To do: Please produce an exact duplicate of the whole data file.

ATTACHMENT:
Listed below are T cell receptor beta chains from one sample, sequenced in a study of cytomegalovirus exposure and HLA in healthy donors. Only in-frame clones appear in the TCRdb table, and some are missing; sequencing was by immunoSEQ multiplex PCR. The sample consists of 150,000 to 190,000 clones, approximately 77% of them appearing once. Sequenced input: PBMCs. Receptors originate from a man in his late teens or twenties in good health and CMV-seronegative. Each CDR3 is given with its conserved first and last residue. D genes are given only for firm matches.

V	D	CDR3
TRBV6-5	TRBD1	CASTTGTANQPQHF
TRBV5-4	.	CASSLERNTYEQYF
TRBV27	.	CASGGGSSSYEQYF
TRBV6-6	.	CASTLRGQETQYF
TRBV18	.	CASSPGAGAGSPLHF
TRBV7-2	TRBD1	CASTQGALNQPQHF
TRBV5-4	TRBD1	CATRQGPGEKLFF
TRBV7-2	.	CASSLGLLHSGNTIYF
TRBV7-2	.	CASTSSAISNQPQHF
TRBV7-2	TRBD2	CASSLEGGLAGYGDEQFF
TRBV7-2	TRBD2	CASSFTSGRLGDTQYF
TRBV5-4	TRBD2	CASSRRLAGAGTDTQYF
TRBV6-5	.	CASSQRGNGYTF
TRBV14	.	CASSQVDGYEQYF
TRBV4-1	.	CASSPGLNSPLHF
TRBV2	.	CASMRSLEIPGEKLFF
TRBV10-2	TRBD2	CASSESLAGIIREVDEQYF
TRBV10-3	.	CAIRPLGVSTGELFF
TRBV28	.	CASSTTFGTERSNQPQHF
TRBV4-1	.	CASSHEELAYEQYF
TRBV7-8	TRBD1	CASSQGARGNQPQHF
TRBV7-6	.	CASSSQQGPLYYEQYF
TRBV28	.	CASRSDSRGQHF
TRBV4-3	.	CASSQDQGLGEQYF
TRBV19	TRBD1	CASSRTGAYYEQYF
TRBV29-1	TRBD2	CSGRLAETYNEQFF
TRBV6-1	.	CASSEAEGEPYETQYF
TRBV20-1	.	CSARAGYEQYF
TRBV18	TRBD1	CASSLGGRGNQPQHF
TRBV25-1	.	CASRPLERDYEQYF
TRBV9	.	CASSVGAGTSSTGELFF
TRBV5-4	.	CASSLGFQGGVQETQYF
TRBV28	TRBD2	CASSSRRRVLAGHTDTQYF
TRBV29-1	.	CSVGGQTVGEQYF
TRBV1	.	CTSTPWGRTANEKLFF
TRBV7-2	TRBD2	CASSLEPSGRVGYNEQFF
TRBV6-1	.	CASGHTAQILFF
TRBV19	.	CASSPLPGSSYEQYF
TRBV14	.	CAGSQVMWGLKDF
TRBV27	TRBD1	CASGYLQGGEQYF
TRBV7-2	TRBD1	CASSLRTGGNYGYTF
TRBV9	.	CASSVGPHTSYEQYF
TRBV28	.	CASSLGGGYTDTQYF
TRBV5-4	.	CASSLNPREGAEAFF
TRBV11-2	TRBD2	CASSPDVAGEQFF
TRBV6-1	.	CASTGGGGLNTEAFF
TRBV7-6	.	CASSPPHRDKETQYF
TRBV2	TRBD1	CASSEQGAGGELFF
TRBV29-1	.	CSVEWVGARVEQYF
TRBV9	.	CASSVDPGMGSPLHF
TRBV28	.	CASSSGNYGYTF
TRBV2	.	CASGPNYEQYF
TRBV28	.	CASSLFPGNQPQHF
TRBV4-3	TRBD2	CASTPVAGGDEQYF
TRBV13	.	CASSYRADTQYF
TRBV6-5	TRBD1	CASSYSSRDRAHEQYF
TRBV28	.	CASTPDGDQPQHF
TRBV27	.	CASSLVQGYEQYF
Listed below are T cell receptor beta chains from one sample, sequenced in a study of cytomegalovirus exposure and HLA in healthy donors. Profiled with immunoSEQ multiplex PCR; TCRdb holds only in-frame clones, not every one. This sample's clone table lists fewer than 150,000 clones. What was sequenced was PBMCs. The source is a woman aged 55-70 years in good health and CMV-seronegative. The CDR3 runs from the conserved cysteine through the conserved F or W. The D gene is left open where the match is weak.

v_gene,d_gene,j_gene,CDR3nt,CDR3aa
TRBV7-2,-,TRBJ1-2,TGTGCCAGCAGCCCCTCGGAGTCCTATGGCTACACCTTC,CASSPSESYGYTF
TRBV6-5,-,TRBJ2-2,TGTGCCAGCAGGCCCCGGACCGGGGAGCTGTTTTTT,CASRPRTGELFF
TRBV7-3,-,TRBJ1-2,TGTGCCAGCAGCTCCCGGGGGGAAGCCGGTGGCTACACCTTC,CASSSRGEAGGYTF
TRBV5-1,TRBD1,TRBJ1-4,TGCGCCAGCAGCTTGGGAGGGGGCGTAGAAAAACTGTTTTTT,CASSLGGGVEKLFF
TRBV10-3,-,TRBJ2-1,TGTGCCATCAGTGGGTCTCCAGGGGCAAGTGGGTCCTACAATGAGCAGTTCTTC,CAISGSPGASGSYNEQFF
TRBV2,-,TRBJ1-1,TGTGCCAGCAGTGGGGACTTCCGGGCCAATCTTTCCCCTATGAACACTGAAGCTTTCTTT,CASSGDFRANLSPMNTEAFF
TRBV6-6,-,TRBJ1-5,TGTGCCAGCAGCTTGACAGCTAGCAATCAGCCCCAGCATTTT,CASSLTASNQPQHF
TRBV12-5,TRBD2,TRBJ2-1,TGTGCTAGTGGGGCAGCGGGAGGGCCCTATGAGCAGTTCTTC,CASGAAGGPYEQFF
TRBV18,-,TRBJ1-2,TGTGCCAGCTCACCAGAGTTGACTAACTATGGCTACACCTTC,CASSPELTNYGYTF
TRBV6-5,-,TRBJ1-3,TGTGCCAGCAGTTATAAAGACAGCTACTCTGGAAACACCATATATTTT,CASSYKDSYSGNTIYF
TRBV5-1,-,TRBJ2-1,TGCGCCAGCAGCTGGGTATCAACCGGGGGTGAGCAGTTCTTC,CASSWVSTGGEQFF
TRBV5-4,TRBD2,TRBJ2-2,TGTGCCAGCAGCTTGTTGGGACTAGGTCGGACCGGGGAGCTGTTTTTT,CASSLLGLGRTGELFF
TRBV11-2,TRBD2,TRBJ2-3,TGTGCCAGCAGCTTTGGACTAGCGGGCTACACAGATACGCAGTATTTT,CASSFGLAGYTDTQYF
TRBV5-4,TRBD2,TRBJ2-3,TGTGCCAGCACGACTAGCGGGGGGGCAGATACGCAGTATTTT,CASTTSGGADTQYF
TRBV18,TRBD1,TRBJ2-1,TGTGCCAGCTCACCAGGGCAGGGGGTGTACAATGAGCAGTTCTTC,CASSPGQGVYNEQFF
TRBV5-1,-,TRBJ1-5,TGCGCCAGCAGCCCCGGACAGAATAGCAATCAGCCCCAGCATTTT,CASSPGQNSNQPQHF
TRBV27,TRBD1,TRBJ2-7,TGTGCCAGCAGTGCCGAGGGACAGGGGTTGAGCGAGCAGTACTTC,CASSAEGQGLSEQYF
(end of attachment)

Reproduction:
Listed below are T cell receptor beta chains from one sample, sequenced in a study of cytomegalovirus exposure and HLA in healthy donors. Only in-frame clones appear in the TCRdb table, and some are missing; sequencing was by immunoSEQ multiplex PCR. The sample consists of 150,000 to 190,000 clones, approximately 77% of them appearing once. Sequenced input: PBMCs. Receptors originate from a man in his late teens or twenties in good health and CMV-seronegative. Each CDR3 is given with its conserved first and last residue. D genes are given only for firm matches.

V	D	CDR3
TRBV6-5	TRBD1	CASTTGTANQPQHF
TRBV5-4	.	CASSLERNTYEQYF
TRBV27	.	CASGGGSSSYEQYF
TRBV6-6	.	CASTLRGQETQYF
TRBV18	.	CASSPGAGAGSPLHF
TRBV7-2	TRBD1	CASTQGALNQPQHF
TRBV5-4	TRBD1	CATRQGPGEKLFF
TRBV7-2	.	CASSLGLLHSGNTIYF
TRBV7-2	.	CASTSSAISNQPQHF
TRBV7-2	TRBD2	CASSLEGGLAGYGDEQFF
TRBV7-2	TRBD2	CASSFTSGRLGDTQYF
TRBV5-4	TRBD2	CASSRRLAGAGTDTQYF
TRBV6-5	.	CASSQRGNGYTF
TRBV14	.	CASSQVDGYEQYF
TRBV4-1	.	CASSPGLNSPLHF
TRBV2	.	CASMRSLEIPGEKLFF
TRBV10-2	TRBD2	CASSESLAGIIREVDEQYF
TRBV10-3	.	CAIRPLGVSTGELFF
TRBV28	.	CASSTTFGTERSNQPQHF
TRBV4-1	.	CASSHEELAYEQYF
TRBV7-8	TRBD1	CASSQGARGNQPQHF
TRBV7-6	.	CASSSQQGPLYYEQYF
TRBV28	.	CASRSDSRGQHF
TRBV4-3	.	CASSQDQGLGEQYF
TRBV19	TRBD1	CASSRTGAYYEQYF
TRBV29-1	TRBD2	CSGRLAETYNEQFF
TRBV6-1	.	CASSEAEGEPYETQYF
TRBV20-1	.	CSARAGYEQYF
TRBV18	TRBD1	CASSLGGRGNQPQHF
TRBV25-1	.	CASRPLERDYEQYF
TRBV9	.	CASSVGAGTSSTGELFF
TRBV5-4	.	CASSLGFQGGVQETQYF
TRBV28	TRBD2	CASSSRRRVLAGHTDTQYF
TRBV29-1	.	CSVGGQTVGEQYF
TRBV1	.	CTSTPWGRTANEKLFF
TRBV7-2	TRBD2	CASSLEPSGRVGYNEQFF
TRBV6-1	.	CASGHTAQILFF
TRBV19	.	CASSPLPGSSYEQYF
TRBV14	.	CAGSQVMWGLKDF
TRBV27	TRBD1	CASGYLQGGEQYF
TRBV7-2	TRBD1	CASSLRTGGNYGYTF
TRBV9	.	CASSVGPHTSYEQYF
TRBV28	.	CASSLGGGYTDTQYF
TRBV5-4	.	CASSLNPREGAEAFF
TRBV11-2	TRBD2	CASSPDVAGEQFF
TRBV6-1	.	CASTGGGGLNTEAFF
TRBV7-6	.	CASSPPHRDKETQYF
TRBV2	TRBD1	CASSEQGAGGELFF
TRBV29-1	.	CSVEWVGARVEQYF
TRBV9	.	CASSVDPGMGSPLHF
TRBV28	.	CASSSGNYGYTF
TRBV2	.	CASGPNYEQYF
TRBV28	.	CASSLFPGNQPQHF
TRBV4-3	TRBD2	CASTPVAGGDEQYF
TRBV13	.	CASSYRADTQYF
TRBV6-5	TRBD1	CASSYSSRDRAHEQYF
TRBV28	.	CASTPDGDQPQHF
TRBV27	.	CASSLVQGYEQYF
Listed below are T cell receptor beta chains from one sample, sequenced in a study of cytomegalovirus exposure and HLA in healthy donors. Profiled with immunoSEQ multiplex PCR; TCRdb holds only in-frame clones, not every one. This sample's clone table lists fewer than 150,000 clones. What was sequenced was PBMCs. The source is a woman aged 55-70 years in good health and CMV-seronegative. The CDR3 runs from the conserved cysteine through the conserved F or W. The D gene is left open where the match is weak.

v_gene,d_gene,j_gene,CDR3nt,CDR3aa
TRBV7-2,-,TRBJ1-2,TGTGCCAGCAGCCCCTCGGAGTCCTATGGCTACACCTTC,CASSPSESYGYTF
TRBV6-5,-,TRBJ2-2,TGTGCCAGCAGGCCCCGGACCGGGGAGCTGTTTTTT,CASRPRTGELFF
TRBV7-3,-,TRBJ1-2,TGTGCCAGCAGCTCCCGGGGGGAAGCCGGTGGCTACACCTTC,CASSSRGEAGGYTF
TRBV5-1,TRBD1,TRBJ1-4,TGCGCCAGCAGCTTGGGAGGGGGCGTAGAAAAACTGTTTTTT,CASSLGGGVEKLFF
TRBV10-3,-,TRBJ2-1,TGTGCCATCAGTGGGTCTCCAGGGGCAAGTGGGTCCTACAATGAGCAGTTCTTC,CAISGSPGASGSYNEQFF
TRBV2,-,TRBJ1-1,TGTGCCAGCAGTGGGGACTTCCGGGCCAATCTTTCCCCTATGAACACTGAAGCTTTCTTT,CASSGDFRANLSPMNTEAFF
TRBV6-6,-,TRBJ1-5,TGTGCCAGCAGCTTGACAGCTAGCAATCAGCCCCAGCATTTT,CASSLTASNQPQHF
TRBV12-5,TRBD2,TRBJ2-1,TGTGCTAGTGGGGCAGCGGGAGGGCCCTATGAGCAGTTCTTC,CASGAAGGPYEQFF
TRBV18,-,TRBJ1-2,TGTGCCAGCTCACCAGAGTTGACTAACTATGGCTACACCTTC,CASSPELTNYGYTF
TRBV6-5,-,TRBJ1-3,TGTGCCAGCAGTTATAAAGACAGCTACTCTGGAAACACCATATATTTT,CASSYKDSYSGNTIYF
TRBV5-1,-,TRBJ2-1,TGCGCCAGCAGCTGGGTATCAACCGGGGGTGAGCAGTTCTTC,CASSWVSTGGEQFF
TRBV5-4,TRBD2,TRBJ2-2,TGTGCCAGCAGCTTGTTGGGACTAGGTCGGACCGGGGAGCTGTTTTTT,CASSLLGLGRTGELFF
TRBV11-2,TRBD2,TRBJ2-3,TGTGCCAGCAGCTTTGGACTAGCGGGCTACACAGATACGCAGTATTTT,CASSFGLAGYTDTQYF
TRBV5-4,TRBD2,TRBJ2-3,TGTGCCAGCACGACTAGCGGGGGGGCAGATACGCAGTATTTT,CASTTSGGADTQYF
TRBV18,TRBD1,TRBJ2-1,TGTGCCAGCTCACCAGGGCAGGGGGTGTACAATGAGCAGTTCTTC,CASSPGQGVYNEQFF
TRBV5-1,-,TRBJ1-5,TGCGCCAGCAGCCCCGGACAGAATAGCAATCAGCCCCAGCATTTT,CASSPGQNSNQPQHF
TRBV27,TRBD1,TRBJ2-7,TGTGCCAGCAGTGCCGAGGGACAGGGGTTGAGCGAGCAGTACTTC,CASSAEGQGLSEQYF